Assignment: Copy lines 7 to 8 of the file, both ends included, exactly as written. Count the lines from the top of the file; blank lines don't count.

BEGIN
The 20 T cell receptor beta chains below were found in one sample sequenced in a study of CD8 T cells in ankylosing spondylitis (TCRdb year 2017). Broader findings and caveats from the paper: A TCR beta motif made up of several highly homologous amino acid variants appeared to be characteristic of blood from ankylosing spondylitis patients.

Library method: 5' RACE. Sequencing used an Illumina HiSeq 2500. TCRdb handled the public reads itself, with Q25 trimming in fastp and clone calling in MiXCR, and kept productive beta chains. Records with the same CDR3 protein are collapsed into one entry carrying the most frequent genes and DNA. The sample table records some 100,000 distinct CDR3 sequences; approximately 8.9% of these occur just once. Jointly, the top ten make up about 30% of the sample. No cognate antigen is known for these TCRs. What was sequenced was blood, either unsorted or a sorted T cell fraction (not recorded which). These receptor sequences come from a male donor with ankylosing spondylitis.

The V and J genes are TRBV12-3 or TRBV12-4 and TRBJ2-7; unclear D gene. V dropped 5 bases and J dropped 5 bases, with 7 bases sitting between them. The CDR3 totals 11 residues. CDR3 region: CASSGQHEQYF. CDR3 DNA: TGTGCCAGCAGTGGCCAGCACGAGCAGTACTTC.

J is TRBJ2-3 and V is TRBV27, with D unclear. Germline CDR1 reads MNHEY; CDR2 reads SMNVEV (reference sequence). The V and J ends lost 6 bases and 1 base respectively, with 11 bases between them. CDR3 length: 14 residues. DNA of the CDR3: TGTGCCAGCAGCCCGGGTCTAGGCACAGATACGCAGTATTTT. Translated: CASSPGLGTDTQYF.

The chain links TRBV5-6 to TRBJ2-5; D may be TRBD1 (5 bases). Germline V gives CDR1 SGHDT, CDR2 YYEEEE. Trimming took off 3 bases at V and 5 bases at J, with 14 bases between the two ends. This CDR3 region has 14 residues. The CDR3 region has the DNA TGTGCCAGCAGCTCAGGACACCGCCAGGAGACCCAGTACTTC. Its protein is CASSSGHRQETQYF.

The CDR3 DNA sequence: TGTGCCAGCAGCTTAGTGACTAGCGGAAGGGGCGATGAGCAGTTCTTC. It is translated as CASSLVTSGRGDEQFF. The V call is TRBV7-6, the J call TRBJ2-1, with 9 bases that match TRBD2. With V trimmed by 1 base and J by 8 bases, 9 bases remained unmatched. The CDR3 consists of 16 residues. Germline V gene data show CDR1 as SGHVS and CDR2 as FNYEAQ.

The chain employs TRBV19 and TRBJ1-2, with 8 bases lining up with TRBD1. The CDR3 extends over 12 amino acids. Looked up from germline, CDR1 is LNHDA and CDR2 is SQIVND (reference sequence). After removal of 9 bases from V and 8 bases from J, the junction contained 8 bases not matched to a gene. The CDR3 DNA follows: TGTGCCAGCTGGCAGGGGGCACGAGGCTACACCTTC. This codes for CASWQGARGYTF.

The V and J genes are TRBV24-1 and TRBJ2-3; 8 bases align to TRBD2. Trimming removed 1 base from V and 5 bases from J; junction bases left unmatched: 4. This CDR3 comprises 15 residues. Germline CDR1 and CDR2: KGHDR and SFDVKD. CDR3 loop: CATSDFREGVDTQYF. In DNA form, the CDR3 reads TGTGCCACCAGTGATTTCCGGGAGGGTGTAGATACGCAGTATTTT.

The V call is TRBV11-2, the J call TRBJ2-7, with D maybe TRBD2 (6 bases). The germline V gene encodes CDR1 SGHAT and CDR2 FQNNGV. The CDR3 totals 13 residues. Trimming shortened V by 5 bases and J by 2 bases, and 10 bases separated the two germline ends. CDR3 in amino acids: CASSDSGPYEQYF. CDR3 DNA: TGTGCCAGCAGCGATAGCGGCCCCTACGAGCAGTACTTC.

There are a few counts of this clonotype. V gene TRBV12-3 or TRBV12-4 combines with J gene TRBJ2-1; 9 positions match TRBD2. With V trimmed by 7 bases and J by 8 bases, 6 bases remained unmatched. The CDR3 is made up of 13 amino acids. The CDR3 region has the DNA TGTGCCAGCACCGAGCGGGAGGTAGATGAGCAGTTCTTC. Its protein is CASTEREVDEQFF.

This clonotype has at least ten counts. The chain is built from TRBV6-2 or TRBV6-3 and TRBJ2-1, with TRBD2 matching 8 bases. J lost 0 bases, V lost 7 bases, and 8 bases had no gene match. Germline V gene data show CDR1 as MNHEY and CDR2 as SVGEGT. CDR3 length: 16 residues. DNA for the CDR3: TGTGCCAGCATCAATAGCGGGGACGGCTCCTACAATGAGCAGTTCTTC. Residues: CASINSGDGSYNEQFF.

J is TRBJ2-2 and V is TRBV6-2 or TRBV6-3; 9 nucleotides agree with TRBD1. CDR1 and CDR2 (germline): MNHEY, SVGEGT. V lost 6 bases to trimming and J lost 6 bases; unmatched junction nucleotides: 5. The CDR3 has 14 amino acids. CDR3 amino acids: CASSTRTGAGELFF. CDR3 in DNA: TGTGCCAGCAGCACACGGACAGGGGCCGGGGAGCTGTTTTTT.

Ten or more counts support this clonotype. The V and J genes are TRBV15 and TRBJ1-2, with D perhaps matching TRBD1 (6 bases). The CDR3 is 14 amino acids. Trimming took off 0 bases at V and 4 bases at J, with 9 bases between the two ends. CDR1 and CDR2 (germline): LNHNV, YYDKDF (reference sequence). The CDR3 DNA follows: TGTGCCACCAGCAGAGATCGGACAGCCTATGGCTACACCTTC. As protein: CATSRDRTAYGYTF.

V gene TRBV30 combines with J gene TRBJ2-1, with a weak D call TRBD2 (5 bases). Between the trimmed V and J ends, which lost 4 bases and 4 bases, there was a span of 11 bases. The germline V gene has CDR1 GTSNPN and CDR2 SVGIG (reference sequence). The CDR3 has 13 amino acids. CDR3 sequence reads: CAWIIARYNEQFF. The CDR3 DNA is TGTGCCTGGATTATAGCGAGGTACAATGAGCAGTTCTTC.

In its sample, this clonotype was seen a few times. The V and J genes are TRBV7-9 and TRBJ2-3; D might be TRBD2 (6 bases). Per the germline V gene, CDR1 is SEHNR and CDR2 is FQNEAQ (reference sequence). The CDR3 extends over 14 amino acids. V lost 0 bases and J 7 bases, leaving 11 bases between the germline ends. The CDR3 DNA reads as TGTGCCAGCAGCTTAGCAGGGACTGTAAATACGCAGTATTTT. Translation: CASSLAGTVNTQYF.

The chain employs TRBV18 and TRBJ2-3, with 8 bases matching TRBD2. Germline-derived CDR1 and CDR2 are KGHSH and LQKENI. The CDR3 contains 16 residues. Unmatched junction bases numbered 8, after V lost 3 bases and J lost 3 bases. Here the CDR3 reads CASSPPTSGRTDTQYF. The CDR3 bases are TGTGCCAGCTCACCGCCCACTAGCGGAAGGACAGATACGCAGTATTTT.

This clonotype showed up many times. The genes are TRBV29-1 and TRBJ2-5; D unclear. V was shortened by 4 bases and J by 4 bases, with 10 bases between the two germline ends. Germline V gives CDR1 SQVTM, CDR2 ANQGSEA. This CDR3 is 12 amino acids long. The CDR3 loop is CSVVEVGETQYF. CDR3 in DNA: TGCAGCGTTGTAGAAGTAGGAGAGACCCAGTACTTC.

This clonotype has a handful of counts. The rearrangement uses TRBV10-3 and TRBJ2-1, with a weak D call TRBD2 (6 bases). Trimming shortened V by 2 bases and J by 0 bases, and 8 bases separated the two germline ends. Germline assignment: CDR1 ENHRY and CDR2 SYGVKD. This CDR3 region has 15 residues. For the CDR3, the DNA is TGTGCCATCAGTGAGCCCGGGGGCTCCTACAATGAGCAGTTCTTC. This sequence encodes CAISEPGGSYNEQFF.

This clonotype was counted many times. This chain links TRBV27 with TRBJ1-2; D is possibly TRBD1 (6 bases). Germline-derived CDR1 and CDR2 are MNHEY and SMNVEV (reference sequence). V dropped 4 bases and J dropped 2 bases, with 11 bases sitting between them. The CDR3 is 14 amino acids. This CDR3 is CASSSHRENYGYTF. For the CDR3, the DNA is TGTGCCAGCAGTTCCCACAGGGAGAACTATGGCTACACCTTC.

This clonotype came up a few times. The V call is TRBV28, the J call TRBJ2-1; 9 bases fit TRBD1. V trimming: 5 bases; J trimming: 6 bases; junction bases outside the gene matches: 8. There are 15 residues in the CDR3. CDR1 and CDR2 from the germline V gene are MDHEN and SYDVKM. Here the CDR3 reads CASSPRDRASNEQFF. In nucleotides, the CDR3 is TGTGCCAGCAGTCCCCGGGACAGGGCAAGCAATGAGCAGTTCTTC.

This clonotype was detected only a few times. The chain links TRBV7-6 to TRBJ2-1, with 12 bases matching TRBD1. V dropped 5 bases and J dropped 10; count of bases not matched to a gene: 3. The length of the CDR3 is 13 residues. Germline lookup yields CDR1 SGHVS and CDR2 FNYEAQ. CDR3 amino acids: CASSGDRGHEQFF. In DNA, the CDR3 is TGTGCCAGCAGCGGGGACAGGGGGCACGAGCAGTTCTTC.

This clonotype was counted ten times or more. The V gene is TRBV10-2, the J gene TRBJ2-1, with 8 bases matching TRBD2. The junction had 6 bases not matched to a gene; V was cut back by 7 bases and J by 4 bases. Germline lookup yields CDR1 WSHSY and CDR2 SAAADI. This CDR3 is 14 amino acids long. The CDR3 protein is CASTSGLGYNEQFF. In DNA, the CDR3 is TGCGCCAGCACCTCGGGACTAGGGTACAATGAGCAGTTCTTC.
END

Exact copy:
The chain employs TRBV19 and TRBJ1-2, with 8 bases lining up with TRBD1. The CDR3 extends over 12 amino acids. Looked up from germline, CDR1 is LNHDA and CDR2 is SQIVND (reference sequence). After removal of 9 bases from V and 8 bases from J, the junction contained 8 bases not matched to a gene. The CDR3 DNA follows: TGTGCCAGCTGGCAGGGGGCACGAGGCTACACCTTC. This codes for CASWQGARGYTF.

The V and J genes are TRBV24-1 and TRBJ2-3; 8 bases align to TRBD2. Trimming removed 1 base from V and 5 bases from J; junction bases left unmatched: 4. This CDR3 comprises 15 residues. Germline CDR1 and CDR2: KGHDR and SFDVKD. CDR3 loop: CATSDFREGVDTQYF. In DNA form, the CDR3 reads TGTGCCACCAGTGATTTCCGGGAGGGTGTAGATACGCAGTATTTT.